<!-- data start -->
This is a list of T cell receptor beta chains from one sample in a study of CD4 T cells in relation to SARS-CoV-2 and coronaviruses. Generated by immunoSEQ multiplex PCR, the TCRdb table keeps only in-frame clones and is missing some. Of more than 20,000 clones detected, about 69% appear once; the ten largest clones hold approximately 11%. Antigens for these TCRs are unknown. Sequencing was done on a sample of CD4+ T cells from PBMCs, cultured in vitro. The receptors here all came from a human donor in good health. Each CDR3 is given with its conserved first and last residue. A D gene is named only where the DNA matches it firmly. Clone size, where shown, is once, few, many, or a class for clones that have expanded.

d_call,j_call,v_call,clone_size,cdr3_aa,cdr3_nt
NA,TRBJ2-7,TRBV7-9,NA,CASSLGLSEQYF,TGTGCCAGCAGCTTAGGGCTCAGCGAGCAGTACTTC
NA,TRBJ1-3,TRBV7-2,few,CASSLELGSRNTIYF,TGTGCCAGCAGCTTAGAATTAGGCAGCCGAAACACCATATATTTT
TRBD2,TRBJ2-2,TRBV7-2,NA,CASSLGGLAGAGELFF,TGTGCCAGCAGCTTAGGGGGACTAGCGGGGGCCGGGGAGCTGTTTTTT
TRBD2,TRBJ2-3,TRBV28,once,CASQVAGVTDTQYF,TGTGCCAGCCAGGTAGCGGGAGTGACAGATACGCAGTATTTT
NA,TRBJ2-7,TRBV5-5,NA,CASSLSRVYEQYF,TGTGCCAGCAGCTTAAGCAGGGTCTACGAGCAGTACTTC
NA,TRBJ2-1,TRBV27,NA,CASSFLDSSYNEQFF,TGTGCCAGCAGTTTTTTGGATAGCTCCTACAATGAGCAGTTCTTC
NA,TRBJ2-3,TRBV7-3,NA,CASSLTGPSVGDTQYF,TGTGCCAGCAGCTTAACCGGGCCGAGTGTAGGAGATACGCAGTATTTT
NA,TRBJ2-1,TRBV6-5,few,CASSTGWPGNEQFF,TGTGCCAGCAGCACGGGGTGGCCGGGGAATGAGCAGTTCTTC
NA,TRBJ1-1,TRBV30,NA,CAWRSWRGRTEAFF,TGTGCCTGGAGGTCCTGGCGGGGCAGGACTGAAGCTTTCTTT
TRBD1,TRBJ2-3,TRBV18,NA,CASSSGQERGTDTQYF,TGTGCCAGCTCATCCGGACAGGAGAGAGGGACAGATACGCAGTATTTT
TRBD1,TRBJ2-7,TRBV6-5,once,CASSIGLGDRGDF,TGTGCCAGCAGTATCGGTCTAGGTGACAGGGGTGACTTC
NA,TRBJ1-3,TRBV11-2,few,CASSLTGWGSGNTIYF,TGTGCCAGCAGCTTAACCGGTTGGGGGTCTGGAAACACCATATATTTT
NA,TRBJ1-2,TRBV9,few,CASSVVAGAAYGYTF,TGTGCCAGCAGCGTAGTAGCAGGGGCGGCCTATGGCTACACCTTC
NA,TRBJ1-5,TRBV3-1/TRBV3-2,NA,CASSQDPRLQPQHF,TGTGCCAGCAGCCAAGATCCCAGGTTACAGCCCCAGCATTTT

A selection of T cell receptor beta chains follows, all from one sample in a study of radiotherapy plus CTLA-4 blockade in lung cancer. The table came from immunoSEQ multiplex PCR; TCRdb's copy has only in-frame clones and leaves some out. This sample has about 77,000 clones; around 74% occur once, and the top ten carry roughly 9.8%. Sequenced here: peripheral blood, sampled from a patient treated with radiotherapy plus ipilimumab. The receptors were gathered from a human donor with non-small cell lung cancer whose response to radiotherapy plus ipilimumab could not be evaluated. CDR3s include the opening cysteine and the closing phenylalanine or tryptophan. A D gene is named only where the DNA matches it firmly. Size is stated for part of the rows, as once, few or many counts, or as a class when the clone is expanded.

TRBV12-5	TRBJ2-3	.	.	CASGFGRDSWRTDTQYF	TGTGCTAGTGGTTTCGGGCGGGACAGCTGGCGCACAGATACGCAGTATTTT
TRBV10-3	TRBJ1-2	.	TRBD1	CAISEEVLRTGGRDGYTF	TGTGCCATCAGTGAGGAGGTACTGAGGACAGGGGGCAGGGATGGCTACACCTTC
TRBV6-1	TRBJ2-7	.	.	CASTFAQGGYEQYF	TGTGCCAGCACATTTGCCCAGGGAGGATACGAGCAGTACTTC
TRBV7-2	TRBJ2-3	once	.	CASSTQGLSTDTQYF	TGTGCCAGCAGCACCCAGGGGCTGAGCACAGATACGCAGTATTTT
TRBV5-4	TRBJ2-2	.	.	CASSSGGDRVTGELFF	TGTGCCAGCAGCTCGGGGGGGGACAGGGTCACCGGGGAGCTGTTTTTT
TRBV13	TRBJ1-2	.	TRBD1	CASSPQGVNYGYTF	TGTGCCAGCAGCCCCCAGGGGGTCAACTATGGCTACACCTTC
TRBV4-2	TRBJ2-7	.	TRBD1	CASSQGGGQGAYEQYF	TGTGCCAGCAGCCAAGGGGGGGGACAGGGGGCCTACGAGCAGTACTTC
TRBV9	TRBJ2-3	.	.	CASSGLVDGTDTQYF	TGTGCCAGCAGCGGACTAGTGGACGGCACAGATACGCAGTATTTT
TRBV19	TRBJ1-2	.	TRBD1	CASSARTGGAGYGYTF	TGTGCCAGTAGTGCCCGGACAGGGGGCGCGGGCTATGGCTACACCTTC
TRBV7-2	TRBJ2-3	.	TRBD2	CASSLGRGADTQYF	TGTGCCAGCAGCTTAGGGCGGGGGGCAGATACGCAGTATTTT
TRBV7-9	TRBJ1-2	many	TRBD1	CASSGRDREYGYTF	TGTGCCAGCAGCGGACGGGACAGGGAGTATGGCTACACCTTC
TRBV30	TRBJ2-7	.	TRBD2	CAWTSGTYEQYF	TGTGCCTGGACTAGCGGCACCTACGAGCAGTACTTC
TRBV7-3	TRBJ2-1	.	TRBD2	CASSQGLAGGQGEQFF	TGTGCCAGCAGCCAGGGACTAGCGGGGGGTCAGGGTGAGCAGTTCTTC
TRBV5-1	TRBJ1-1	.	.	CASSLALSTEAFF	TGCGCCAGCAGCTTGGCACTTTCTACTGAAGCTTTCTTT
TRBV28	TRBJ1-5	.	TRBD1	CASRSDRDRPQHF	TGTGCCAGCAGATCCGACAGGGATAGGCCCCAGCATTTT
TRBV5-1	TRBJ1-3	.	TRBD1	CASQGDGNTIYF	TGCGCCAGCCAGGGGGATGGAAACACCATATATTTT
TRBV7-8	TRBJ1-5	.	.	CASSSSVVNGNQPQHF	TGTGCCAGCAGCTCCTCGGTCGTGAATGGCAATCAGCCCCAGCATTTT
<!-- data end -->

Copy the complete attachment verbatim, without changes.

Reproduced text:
This is a list of T cell receptor beta chains from one sample in a study of CD4 T cells in relation to SARS-CoV-2 and coronaviruses. Generated by immunoSEQ multiplex PCR, the TCRdb table keeps only in-frame clones and is missing some. Of more than 20,000 clones detected, about 69% appear once; the ten largest clones hold approximately 11%. Antigens for these TCRs are unknown. Sequencing was done on a sample of CD4+ T cells from PBMCs, cultured in vitro. The receptors here all came from a human donor in good health. Each CDR3 is given with its conserved first and last residue. A D gene is named only where the DNA matches it firmly. Clone size, where shown, is once, few, many, or a class for clones that have expanded.

d_call,j_call,v_call,clone_size,cdr3_aa,cdr3_nt
NA,TRBJ2-7,TRBV7-9,NA,CASSLGLSEQYF,TGTGCCAGCAGCTTAGGGCTCAGCGAGCAGTACTTC
NA,TRBJ1-3,TRBV7-2,few,CASSLELGSRNTIYF,TGTGCCAGCAGCTTAGAATTAGGCAGCCGAAACACCATATATTTT
TRBD2,TRBJ2-2,TRBV7-2,NA,CASSLGGLAGAGELFF,TGTGCCAGCAGCTTAGGGGGACTAGCGGGGGCCGGGGAGCTGTTTTTT
TRBD2,TRBJ2-3,TRBV28,once,CASQVAGVTDTQYF,TGTGCCAGCCAGGTAGCGGGAGTGACAGATACGCAGTATTTT
NA,TRBJ2-7,TRBV5-5,NA,CASSLSRVYEQYF,TGTGCCAGCAGCTTAAGCAGGGTCTACGAGCAGTACTTC
NA,TRBJ2-1,TRBV27,NA,CASSFLDSSYNEQFF,TGTGCCAGCAGTTTTTTGGATAGCTCCTACAATGAGCAGTTCTTC
NA,TRBJ2-3,TRBV7-3,NA,CASSLTGPSVGDTQYF,TGTGCCAGCAGCTTAACCGGGCCGAGTGTAGGAGATACGCAGTATTTT
NA,TRBJ2-1,TRBV6-5,few,CASSTGWPGNEQFF,TGTGCCAGCAGCACGGGGTGGCCGGGGAATGAGCAGTTCTTC
NA,TRBJ1-1,TRBV30,NA,CAWRSWRGRTEAFF,TGTGCCTGGAGGTCCTGGCGGGGCAGGACTGAAGCTTTCTTT
TRBD1,TRBJ2-3,TRBV18,NA,CASSSGQERGTDTQYF,TGTGCCAGCTCATCCGGACAGGAGAGAGGGACAGATACGCAGTATTTT
TRBD1,TRBJ2-7,TRBV6-5,once,CASSIGLGDRGDF,TGTGCCAGCAGTATCGGTCTAGGTGACAGGGGTGACTTC
NA,TRBJ1-3,TRBV11-2,few,CASSLTGWGSGNTIYF,TGTGCCAGCAGCTTAACCGGTTGGGGGTCTGGAAACACCATATATTTT
NA,TRBJ1-2,TRBV9,few,CASSVVAGAAYGYTF,TGTGCCAGCAGCGTAGTAGCAGGGGCGGCCTATGGCTACACCTTC
NA,TRBJ1-5,TRBV3-1/TRBV3-2,NA,CASSQDPRLQPQHF,TGTGCCAGCAGCCAAGATCCCAGGTTACAGCCCCAGCATTTT

A selection of T cell receptor beta chains follows, all from one sample in a study of radiotherapy plus CTLA-4 blockade in lung cancer. The table came from immunoSEQ multiplex PCR; TCRdb's copy has only in-frame clones and leaves some out. This sample has about 77,000 clones; around 74% occur once, and the top ten carry roughly 9.8%. Sequenced here: peripheral blood, sampled from a patient treated with radiotherapy plus ipilimumab. The receptors were gathered from a human donor with non-small cell lung cancer whose response to radiotherapy plus ipilimumab could not be evaluated. CDR3s include the opening cysteine and the closing phenylalanine or tryptophan. A D gene is named only where the DNA matches it firmly. Size is stated for part of the rows, as once, few or many counts, or as a class when the clone is expanded.

TRBV12-5	TRBJ2-3	.	.	CASGFGRDSWRTDTQYF	TGTGCTAGTGGTTTCGGGCGGGACAGCTGGCGCACAGATACGCAGTATTTT
TRBV10-3	TRBJ1-2	.	TRBD1	CAISEEVLRTGGRDGYTF	TGTGCCATCAGTGAGGAGGTACTGAGGACAGGGGGCAGGGATGGCTACACCTTC
TRBV6-1	TRBJ2-7	.	.	CASTFAQGGYEQYF	TGTGCCAGCACATTTGCCCAGGGAGGATACGAGCAGTACTTC
TRBV7-2	TRBJ2-3	once	.	CASSTQGLSTDTQYF	TGTGCCAGCAGCACCCAGGGGCTGAGCACAGATACGCAGTATTTT
TRBV5-4	TRBJ2-2	.	.	CASSSGGDRVTGELFF	TGTGCCAGCAGCTCGGGGGGGGACAGGGTCACCGGGGAGCTGTTTTTT
TRBV13	TRBJ1-2	.	TRBD1	CASSPQGVNYGYTF	TGTGCCAGCAGCCCCCAGGGGGTCAACTATGGCTACACCTTC
TRBV4-2	TRBJ2-7	.	TRBD1	CASSQGGGQGAYEQYF	TGTGCCAGCAGCCAAGGGGGGGGACAGGGGGCCTACGAGCAGTACTTC
TRBV9	TRBJ2-3	.	.	CASSGLVDGTDTQYF	TGTGCCAGCAGCGGACTAGTGGACGGCACAGATACGCAGTATTTT
TRBV19	TRBJ1-2	.	TRBD1	CASSARTGGAGYGYTF	TGTGCCAGTAGTGCCCGGACAGGGGGCGCGGGCTATGGCTACACCTTC
TRBV7-2	TRBJ2-3	.	TRBD2	CASSLGRGADTQYF	TGTGCCAGCAGCTTAGGGCGGGGGGCAGATACGCAGTATTTT
TRBV7-9	TRBJ1-2	many	TRBD1	CASSGRDREYGYTF	TGTGCCAGCAGCGGACGGGACAGGGAGTATGGCTACACCTTC
TRBV30	TRBJ2-7	.	TRBD2	CAWTSGTYEQYF	TGTGCCTGGACTAGCGGCACCTACGAGCAGTACTTC
TRBV7-3	TRBJ2-1	.	TRBD2	CASSQGLAGGQGEQFF	TGTGCCAGCAGCCAGGGACTAGCGGGGGGTCAGGGTGAGCAGTTCTTC
TRBV5-1	TRBJ1-1	.	.	CASSLALSTEAFF	TGCGCCAGCAGCTTGGCACTTTCTACTGAAGCTTTCTTT
TRBV28	TRBJ1-5	.	TRBD1	CASRSDRDRPQHF	TGTGCCAGCAGATCCGACAGGGATAGGCCCCAGCATTTT
TRBV5-1	TRBJ1-3	.	TRBD1	CASQGDGNTIYF	TGCGCCAGCCAGGGGGATGGAAACACCATATATTTT
TRBV7-8	TRBJ1-5	.	.	CASSSSVVNGNQPQHF	TGTGCCAGCAGCTCCTCGGTCGTGAATGGCAATCAGCCCCAGCATTTT